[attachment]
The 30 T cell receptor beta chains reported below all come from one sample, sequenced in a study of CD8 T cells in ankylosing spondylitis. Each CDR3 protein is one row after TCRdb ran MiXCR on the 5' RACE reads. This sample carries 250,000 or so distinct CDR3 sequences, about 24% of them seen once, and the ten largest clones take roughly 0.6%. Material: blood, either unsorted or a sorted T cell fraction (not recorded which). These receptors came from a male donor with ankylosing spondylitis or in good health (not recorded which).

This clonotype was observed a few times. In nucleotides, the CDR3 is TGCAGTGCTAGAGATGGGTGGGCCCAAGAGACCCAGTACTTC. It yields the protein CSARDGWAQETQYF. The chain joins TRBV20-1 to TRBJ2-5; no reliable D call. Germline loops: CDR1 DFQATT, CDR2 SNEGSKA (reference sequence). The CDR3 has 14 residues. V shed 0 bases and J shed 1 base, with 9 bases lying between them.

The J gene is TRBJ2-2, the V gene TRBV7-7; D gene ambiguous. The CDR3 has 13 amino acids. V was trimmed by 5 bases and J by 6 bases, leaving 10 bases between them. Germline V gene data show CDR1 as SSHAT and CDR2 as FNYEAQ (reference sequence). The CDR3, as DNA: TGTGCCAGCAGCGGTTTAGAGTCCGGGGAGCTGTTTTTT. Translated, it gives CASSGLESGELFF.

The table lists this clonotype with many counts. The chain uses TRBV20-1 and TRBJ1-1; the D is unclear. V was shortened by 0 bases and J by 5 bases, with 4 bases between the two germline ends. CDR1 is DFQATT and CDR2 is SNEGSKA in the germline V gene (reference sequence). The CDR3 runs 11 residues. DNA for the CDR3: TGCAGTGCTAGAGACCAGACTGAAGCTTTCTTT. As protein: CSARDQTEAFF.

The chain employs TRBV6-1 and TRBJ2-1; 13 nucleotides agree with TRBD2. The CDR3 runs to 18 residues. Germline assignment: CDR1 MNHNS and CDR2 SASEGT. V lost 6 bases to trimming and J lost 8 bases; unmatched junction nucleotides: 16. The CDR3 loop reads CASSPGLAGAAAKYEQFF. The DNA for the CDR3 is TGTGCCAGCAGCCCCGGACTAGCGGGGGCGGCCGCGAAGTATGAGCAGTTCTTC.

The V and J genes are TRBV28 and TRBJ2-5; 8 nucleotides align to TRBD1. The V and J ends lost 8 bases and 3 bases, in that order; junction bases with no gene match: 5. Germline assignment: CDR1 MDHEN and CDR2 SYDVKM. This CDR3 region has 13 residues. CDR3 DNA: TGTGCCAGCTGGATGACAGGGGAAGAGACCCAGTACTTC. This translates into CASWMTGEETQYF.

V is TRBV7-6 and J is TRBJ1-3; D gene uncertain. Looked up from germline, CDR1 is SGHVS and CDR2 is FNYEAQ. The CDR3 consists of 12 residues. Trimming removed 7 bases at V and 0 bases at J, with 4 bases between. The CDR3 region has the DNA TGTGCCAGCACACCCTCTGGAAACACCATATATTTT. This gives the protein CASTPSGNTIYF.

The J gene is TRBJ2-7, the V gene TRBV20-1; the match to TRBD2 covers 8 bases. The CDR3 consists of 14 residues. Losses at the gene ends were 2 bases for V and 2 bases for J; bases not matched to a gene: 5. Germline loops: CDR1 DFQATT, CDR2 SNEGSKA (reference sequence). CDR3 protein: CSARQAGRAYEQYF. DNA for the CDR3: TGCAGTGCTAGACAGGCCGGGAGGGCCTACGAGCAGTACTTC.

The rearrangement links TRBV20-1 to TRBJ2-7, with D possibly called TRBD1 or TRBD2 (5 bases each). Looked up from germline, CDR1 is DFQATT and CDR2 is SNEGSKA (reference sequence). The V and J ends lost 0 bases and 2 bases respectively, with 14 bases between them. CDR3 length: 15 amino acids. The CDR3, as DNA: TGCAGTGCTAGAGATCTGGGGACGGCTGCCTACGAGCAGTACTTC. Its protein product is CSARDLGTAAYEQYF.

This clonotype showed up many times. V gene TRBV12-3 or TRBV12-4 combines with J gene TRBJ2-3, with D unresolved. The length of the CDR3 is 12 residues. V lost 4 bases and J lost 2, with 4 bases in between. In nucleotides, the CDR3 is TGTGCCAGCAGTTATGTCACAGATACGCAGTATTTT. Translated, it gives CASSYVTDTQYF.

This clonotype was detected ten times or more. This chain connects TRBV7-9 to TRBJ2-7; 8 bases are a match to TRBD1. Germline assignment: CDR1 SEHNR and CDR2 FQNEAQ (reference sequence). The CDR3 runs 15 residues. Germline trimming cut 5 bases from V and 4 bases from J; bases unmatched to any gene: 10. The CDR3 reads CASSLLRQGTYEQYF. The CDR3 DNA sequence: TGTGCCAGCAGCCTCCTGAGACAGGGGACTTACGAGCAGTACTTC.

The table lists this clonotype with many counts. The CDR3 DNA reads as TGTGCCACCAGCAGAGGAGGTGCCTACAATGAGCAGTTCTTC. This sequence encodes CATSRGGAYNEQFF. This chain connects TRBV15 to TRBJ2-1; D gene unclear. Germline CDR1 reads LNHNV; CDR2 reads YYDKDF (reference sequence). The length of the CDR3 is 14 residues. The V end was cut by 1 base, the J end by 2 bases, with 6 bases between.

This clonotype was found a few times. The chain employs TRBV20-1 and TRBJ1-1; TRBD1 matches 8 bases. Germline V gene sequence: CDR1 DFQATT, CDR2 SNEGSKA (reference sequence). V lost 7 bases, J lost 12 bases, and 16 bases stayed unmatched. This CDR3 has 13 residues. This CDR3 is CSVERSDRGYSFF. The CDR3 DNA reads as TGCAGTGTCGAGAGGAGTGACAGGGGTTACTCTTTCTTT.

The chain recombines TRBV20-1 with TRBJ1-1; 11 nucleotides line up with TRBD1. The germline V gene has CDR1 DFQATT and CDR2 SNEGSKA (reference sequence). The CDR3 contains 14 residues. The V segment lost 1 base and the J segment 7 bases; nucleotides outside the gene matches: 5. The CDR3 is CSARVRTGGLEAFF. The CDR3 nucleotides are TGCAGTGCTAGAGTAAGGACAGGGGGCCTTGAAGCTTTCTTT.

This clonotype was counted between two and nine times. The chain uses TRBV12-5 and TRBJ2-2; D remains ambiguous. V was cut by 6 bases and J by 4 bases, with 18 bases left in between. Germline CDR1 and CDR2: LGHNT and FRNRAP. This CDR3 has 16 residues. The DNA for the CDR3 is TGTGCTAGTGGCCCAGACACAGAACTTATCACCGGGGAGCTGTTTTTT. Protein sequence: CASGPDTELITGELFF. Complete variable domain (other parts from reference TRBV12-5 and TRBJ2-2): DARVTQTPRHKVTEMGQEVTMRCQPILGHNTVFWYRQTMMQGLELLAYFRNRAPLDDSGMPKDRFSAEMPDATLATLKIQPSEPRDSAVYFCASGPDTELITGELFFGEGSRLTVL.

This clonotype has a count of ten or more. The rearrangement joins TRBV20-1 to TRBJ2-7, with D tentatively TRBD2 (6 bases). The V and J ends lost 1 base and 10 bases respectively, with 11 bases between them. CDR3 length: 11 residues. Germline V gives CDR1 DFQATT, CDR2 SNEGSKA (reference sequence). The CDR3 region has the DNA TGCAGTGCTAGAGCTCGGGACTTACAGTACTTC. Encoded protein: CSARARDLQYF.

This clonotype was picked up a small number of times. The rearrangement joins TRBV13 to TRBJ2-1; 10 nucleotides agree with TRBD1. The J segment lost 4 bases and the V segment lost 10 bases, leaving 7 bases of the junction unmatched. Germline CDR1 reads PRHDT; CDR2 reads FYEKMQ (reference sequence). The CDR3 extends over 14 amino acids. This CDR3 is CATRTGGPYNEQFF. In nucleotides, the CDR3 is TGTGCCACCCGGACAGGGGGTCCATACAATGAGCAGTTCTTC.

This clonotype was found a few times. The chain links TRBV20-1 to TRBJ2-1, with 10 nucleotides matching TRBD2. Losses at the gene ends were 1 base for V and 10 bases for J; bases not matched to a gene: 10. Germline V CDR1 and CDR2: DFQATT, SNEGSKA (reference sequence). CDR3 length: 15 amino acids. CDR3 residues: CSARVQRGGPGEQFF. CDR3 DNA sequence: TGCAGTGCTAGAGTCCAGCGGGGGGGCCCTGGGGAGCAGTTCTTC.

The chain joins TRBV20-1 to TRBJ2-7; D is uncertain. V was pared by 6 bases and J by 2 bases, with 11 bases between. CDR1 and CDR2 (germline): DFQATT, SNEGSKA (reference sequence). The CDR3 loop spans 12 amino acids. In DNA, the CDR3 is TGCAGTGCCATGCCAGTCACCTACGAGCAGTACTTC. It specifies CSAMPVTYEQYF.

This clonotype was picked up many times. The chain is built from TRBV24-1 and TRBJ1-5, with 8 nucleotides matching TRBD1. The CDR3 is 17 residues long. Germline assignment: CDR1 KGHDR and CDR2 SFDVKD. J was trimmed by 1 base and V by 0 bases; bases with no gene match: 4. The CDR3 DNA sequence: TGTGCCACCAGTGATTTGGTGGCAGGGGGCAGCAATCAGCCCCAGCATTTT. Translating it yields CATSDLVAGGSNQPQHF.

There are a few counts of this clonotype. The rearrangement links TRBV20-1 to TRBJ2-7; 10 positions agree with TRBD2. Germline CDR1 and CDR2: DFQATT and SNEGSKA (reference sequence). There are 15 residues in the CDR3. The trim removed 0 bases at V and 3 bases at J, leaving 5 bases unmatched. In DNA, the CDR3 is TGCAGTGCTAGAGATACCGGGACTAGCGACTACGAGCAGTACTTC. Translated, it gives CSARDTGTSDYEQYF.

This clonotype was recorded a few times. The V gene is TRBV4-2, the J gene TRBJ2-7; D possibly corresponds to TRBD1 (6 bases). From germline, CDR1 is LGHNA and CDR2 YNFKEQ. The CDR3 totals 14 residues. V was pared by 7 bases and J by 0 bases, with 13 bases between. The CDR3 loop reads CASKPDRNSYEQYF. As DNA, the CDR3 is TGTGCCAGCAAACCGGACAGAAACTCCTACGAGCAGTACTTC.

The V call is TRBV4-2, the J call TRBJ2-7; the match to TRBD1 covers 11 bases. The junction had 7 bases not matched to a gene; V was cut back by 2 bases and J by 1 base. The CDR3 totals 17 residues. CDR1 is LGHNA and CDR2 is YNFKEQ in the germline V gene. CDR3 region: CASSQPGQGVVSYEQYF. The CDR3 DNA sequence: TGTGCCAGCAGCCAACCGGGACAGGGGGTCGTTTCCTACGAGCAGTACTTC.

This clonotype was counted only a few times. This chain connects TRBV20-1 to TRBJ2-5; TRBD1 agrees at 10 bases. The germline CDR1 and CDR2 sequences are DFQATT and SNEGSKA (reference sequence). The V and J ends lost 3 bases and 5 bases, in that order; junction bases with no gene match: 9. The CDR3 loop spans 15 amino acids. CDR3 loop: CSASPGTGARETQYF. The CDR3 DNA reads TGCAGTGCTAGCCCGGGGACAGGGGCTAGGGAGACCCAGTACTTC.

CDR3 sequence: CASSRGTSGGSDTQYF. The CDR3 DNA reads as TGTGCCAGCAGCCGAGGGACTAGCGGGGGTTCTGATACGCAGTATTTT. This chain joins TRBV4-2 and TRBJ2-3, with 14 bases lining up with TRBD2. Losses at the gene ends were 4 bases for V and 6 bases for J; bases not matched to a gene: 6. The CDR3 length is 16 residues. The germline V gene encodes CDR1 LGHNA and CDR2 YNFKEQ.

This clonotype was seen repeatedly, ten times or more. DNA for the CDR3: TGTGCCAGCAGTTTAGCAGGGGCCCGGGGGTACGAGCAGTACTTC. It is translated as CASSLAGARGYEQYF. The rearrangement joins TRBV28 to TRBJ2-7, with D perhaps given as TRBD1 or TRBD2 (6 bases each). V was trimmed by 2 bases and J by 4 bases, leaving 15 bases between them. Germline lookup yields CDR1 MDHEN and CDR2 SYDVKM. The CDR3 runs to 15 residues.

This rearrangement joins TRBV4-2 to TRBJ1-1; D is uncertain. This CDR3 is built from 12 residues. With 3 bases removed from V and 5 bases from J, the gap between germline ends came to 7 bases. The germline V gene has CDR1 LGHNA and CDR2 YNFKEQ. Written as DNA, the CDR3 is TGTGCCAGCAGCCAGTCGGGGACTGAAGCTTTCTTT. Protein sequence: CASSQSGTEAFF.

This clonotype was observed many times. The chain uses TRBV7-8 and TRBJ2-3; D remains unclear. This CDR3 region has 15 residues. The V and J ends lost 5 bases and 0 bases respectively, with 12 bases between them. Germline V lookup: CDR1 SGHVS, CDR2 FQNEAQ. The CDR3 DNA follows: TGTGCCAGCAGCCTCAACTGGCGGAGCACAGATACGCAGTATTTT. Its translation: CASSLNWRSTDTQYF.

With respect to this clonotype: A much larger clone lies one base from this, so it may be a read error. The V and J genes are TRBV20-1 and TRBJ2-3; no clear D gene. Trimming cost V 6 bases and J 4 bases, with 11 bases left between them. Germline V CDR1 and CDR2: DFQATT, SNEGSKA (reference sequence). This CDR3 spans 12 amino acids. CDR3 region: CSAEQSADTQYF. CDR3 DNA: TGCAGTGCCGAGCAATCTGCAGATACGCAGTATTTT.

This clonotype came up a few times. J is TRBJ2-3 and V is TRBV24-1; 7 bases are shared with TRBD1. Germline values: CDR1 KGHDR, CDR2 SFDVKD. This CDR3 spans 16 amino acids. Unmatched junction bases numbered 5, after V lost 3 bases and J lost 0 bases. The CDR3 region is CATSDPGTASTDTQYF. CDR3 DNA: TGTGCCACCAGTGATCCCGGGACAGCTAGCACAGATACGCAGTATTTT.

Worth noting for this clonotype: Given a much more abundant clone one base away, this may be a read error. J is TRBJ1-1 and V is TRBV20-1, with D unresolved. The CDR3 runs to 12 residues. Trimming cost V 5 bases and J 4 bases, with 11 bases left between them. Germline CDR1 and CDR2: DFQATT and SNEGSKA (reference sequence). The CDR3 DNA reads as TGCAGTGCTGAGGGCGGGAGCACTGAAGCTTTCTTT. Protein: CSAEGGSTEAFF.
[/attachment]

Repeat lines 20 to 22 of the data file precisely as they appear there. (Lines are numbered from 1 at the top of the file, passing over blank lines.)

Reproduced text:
This clonotype was picked up many times. The chain is built from TRBV24-1 and TRBJ1-5, with 8 nucleotides matching TRBD1. The CDR3 is 17 residues long. Germline assignment: CDR1 KGHDR and CDR2 SFDVKD. J was trimmed by 1 base and V by 0 bases; bases with no gene match: 4. The CDR3 DNA sequence: TGTGCCACCAGTGATTTGGTGGCAGGGGGCAGCAATCAGCCCCAGCATTTT. Translating it yields CATSDLVAGGSNQPQHF.

There are a few counts of this clonotype. The rearrangement links TRBV20-1 to TRBJ2-7; 10 positions agree with TRBD2. Germline CDR1 and CDR2: DFQATT and SNEGSKA (reference sequence). There are 15 residues in the CDR3. The trim removed 0 bases at V and 3 bases at J, leaving 5 bases unmatched. In DNA, the CDR3 is TGCAGTGCTAGAGATACCGGGACTAGCGACTACGAGCAGTACTTC. Translated, it gives CSARDTGTSDYEQYF.

This clonotype was recorded a few times. The V gene is TRBV4-2, the J gene TRBJ2-7; D possibly corresponds to TRBD1 (6 bases). From germline, CDR1 is LGHNA and CDR2 YNFKEQ. The CDR3 totals 14 residues. V was pared by 7 bases and J by 0 bases, with 13 bases between. The CDR3 loop reads CASKPDRNSYEQYF. As DNA, the CDR3 is TGTGCCAGCAAACCGGACAGAAACTCCTACGAGCAGTACTTC.